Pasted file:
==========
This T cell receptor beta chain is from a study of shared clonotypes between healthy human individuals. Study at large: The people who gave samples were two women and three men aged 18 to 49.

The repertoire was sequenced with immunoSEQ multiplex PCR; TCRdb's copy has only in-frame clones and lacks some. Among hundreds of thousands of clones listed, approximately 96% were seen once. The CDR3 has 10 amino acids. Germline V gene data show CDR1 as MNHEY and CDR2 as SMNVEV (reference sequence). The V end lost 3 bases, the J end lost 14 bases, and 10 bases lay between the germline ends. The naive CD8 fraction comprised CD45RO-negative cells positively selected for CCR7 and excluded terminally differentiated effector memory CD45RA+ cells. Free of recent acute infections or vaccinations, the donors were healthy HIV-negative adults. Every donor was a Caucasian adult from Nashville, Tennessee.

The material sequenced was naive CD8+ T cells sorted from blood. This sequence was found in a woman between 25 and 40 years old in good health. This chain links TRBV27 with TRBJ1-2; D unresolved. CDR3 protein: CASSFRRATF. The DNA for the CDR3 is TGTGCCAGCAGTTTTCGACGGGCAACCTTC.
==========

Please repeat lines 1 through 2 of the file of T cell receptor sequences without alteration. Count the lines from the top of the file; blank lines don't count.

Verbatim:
This T cell receptor beta chain is from a study of shared clonotypes between healthy human individuals. Study at large: The people who gave samples were two women and three men aged 18 to 49.

The repertoire was sequenced with immunoSEQ multiplex PCR; TCRdb's copy has only in-frame clones and lacks some. Among hundreds of thousands of clones listed, approximately 96% were seen once. The CDR3 has 10 amino acids. Germline V gene data show CDR1 as MNHEY and CDR2 as SMNVEV (reference sequence). The V end lost 3 bases, the J end lost 14 bases, and 10 bases lay between the germline ends. The naive CD8 fraction comprised CD45RO-negative cells positively selected for CCR7 and excluded terminally differentiated effector memory CD45RA+ cells. Free of recent acute infections or vaccinations, the donors were healthy HIV-negative adults. Every donor was a Caucasian adult from Nashville, Tennessee.